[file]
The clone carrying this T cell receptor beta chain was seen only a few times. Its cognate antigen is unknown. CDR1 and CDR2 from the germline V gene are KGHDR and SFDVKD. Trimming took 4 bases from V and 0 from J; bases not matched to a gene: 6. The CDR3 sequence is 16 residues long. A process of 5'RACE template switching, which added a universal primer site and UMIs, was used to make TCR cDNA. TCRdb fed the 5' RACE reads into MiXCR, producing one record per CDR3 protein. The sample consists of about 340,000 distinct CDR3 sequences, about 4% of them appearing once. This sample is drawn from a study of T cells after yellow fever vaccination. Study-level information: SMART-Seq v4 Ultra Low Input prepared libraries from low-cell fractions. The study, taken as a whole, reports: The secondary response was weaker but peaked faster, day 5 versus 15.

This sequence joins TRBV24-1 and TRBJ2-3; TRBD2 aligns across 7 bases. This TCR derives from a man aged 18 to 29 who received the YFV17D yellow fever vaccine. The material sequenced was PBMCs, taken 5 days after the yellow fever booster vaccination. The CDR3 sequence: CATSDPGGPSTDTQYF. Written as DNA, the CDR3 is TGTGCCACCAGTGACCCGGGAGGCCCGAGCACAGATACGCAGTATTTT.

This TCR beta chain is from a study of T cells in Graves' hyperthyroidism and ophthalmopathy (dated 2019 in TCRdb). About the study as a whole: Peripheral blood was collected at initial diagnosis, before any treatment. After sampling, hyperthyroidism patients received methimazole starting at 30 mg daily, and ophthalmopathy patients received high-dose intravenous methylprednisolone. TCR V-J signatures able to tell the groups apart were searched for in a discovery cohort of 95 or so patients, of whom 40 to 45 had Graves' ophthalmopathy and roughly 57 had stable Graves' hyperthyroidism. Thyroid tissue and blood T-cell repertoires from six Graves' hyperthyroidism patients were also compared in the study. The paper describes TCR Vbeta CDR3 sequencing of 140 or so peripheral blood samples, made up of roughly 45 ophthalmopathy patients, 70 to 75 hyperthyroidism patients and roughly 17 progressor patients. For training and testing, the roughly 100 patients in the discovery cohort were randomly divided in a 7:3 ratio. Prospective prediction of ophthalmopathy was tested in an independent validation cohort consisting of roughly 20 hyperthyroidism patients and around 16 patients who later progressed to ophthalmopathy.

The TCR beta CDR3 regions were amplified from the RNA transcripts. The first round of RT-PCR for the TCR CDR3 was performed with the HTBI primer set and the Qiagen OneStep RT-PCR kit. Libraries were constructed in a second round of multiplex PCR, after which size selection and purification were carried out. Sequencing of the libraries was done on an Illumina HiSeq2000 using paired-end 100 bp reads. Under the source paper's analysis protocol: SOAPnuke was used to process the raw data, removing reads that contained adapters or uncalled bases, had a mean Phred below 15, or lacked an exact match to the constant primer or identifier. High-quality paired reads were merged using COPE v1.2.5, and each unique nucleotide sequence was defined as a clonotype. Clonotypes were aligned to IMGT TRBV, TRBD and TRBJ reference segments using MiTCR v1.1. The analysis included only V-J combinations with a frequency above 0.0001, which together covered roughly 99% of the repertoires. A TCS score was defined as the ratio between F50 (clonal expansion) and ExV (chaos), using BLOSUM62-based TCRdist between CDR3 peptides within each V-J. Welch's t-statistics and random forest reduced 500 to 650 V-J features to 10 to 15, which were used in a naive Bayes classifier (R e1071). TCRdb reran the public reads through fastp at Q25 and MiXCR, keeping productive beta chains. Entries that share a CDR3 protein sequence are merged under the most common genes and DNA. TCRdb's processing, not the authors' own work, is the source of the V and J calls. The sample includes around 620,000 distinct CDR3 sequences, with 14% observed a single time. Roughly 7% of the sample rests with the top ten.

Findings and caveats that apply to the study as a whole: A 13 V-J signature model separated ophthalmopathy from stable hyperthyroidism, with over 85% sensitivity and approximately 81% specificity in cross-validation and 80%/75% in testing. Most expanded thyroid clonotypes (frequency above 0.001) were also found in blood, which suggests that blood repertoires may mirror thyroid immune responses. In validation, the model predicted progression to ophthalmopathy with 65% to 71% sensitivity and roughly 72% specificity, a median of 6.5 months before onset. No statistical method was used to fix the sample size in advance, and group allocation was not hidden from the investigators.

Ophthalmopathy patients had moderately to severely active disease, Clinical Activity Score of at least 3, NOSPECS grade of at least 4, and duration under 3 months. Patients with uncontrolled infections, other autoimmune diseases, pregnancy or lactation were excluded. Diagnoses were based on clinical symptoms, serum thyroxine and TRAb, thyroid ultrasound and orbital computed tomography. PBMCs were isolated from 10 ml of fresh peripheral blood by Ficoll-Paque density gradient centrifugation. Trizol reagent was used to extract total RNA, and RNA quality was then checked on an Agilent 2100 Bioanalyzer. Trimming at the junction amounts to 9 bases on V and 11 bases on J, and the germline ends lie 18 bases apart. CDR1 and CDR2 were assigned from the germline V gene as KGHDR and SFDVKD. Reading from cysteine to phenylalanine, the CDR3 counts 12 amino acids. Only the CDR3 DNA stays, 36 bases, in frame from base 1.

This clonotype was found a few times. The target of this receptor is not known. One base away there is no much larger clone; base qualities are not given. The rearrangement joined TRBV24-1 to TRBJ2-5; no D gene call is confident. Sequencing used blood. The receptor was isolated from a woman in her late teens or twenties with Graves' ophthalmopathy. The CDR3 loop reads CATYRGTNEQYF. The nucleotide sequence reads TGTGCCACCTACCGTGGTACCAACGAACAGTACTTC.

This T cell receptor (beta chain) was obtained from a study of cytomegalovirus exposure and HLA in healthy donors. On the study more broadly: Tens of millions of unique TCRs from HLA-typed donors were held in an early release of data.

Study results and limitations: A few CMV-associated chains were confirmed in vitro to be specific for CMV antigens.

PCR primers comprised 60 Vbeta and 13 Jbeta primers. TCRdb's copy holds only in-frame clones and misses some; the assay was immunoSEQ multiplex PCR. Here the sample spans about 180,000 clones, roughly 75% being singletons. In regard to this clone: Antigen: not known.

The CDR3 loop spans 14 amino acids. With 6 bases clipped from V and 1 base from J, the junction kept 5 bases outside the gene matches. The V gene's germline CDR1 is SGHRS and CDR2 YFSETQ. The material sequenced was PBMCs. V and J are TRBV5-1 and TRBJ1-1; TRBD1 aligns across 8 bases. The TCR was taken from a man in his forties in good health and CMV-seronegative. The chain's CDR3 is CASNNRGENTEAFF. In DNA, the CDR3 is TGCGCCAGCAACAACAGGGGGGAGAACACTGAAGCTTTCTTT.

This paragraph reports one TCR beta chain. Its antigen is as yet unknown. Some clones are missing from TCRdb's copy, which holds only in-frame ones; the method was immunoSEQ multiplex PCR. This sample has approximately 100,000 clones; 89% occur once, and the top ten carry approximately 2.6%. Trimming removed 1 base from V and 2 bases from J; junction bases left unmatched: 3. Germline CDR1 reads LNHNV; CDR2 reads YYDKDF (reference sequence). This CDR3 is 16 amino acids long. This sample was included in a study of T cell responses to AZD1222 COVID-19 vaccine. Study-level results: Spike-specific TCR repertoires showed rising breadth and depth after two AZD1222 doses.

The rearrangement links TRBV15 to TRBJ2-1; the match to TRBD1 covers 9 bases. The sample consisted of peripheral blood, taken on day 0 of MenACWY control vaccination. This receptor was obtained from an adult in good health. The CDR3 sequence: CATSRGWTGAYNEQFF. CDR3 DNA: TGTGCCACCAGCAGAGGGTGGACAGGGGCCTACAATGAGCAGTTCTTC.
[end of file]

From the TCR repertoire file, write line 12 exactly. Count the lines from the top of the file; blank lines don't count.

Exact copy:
This paragraph reports one TCR beta chain. Its antigen is as yet unknown. Some clones are missing from TCRdb's copy, which holds only in-frame ones; the method was immunoSEQ multiplex PCR. This sample has approximately 100,000 clones; 89% occur once, and the top ten carry approximately 2.6%. Trimming removed 1 base from V and 2 bases from J; junction bases left unmatched: 3. Germline CDR1 reads LNHNV; CDR2 reads YYDKDF (reference sequence). This CDR3 is 16 amino acids long. This sample was included in a study of T cell responses to AZD1222 COVID-19 vaccine. Study-level results: Spike-specific TCR repertoires showed rising breadth and depth after two AZD1222 doses.